Manitoba

As RCMP investigation into Winnipeg's police HQ enters 5th year, no sign of charges or when it will end

On Dec. 17, 2014, the RCMP raided the offices of Caspian Construction, the primary contractor on the Winnipeg police headquarters project. "The investigation is ongoing," an RCMP spokesperson said last week.

RCMP raided offices of police HQ contractor Caspian Construction on Dec. 17, 2014

Four years ago, RCMP raided the offices of Caspian Construction, the primary contractor on the police HQ project. The investigation into that project is ongoing. (CBC)

The RCMP investigation into Winnipeg's police-headquarters project is entering its fifth year with no indication as to when it will conclude or whether any charges will be laid.

On Dec. 17, 2014, the RCMP raided the McGillivray Boulevard offices of Caspian Construction, the primary contractor on a project that saw Canada Post's former downtown Winnipeg warehouse complex converted into the new home of the Winnipeg Police Service.

On the first day of the raid, the RCMP said they were conducting a criminal investigation of the police HQ project. That project cost the city $214 million in real estate and construction charges by the time it was completed in 2016.

The investigation, codenamed Project Dalton, initially involved fraud and forgery allegations. According to information provided to a judge in order to obtain search warrants in 2014, the Mounties alleged Caspian engaged in "numerous instances of improper invoicing and payments in regards to services rendered during the construction."

The RCMP alleged in 2015 documents that Caspian owner Armik Babakhanians "used inflated and altered subtrade invoices and quotes to defraud the city of millions of dollars for work that was done at costs less than his fraudulent submitted costs."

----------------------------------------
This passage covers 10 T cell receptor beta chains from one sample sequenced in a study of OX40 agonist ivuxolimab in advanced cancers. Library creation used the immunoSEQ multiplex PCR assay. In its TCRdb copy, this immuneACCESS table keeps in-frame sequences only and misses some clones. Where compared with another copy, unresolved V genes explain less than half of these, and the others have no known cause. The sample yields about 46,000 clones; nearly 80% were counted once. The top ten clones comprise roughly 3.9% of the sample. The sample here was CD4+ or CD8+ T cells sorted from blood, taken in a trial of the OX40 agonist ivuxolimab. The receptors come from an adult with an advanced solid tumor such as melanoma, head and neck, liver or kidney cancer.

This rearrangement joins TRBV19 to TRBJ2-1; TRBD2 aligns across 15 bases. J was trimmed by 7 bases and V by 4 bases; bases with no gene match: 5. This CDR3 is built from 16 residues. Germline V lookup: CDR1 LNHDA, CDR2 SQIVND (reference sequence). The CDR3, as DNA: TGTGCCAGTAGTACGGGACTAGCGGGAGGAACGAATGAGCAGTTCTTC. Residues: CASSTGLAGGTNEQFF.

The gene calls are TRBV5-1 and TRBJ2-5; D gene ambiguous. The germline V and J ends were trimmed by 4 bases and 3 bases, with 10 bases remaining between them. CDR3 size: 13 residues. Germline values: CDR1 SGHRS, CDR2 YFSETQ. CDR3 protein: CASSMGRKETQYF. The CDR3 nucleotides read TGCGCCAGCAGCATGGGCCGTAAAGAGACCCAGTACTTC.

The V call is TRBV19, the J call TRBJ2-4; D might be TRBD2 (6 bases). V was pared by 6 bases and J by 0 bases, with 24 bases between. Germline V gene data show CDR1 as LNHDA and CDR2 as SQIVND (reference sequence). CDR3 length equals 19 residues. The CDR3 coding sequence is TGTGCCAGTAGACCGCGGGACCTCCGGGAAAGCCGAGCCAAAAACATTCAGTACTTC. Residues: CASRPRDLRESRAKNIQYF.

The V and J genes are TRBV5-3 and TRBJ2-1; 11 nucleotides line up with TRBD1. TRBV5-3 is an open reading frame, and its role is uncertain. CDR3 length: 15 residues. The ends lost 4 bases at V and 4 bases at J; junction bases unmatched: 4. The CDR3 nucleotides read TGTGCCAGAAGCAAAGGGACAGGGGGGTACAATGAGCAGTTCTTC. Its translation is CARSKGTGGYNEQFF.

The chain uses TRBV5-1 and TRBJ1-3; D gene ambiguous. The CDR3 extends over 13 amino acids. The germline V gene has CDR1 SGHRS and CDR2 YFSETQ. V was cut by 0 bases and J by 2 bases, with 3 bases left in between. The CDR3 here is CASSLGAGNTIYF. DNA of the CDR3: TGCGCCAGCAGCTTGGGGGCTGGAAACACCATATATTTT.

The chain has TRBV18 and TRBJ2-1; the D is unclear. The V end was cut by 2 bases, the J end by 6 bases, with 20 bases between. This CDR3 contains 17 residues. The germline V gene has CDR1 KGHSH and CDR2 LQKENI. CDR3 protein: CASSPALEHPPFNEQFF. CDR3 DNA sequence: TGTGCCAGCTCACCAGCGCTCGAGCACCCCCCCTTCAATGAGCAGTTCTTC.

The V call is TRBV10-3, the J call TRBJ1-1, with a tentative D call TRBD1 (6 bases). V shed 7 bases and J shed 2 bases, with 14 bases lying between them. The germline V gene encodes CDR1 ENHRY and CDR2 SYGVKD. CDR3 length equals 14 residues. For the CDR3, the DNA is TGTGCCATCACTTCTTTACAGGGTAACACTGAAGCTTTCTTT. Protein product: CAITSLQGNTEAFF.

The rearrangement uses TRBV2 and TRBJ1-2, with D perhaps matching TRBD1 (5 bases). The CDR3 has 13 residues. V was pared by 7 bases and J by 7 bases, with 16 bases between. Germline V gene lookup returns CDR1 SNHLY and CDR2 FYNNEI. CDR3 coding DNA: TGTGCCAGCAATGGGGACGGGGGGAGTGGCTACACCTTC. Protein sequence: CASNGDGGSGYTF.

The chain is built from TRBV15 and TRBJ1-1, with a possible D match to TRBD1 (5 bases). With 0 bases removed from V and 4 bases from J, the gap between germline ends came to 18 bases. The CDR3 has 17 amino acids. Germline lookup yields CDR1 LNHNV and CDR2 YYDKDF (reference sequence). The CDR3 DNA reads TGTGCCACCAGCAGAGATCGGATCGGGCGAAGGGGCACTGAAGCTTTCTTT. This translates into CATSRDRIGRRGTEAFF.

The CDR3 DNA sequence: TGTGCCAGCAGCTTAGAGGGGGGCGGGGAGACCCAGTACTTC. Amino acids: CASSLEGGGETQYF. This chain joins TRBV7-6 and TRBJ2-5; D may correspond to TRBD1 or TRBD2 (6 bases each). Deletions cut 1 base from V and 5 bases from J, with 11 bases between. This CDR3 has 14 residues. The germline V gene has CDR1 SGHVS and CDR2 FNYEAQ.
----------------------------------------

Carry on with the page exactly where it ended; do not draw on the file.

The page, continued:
At the time, Babakhanians deferred comment to his legal counsel. He did not respond to requests for comment last week.

RCMP raided the McGillivray Boulevard offices of Caspian Construction on Dec. 17, 2014. (Brett Purdy/CBC)

In 2015, the RCMP told a judge they were investigating allegations Babakhanians offered police-HQ project manager Ossama AbouZeid a $600,000 secret commission to benefit Babakhanians and an engineering subcontractor.

AbouZeid told CBC News in 2016 he never asked for the commission, was never offered one and never received one.

"In all my working life I have never asked for monies outside my contractual entitlements," AbouZeid said in a statement at the time.

Breach-of-trust allegations

The investigation later involved breach-of-trust allegations.

In information provided to a judge in 2016 in order to obtain bank records, the Mounties alleged former Winnipeg chief administrative officer Phil Sheegl provided inside information about the city's new police headquarters to Caspian and received $200,000 — and that Sheegl then shared the money with Sam Katz, Winnipeg's former mayor.

Lawyer Robert Tapper, representing both Sheegl and Katz, acknowledged in 2017 that Caspian owner Babakhanians paid Sheegl and that Sheegl paid Katz, but denied the RCMP's breach-of-trust allegations.

Tapper said Caspian's payment to Sheegl was part of a $327,000 Arizona real estate deal his clients made with Babakhanians in May or June 2011.

Tapper declined to respond to requests for comment last week.

None of the allegations made by the RCMP have been proven in court. No charges have been laid as a result of Project Dalton.

"The investigation is ongoing," RCMP spokesperson Robert Cyrenne said last week.

He could not say when it will wind up or whether the Crown is contemplating any charges. 

The City of Winnipeg is continuing to co-operate with the investigation, said Jeremy Davis, a spokesperson for Mayor Brian Bowman.

"We look forward to the outcome of the RCMP's investigation," said David Driedger, a spokesperson for the city's public service.

With files from Caroline Barghout and Joanne Levasseur

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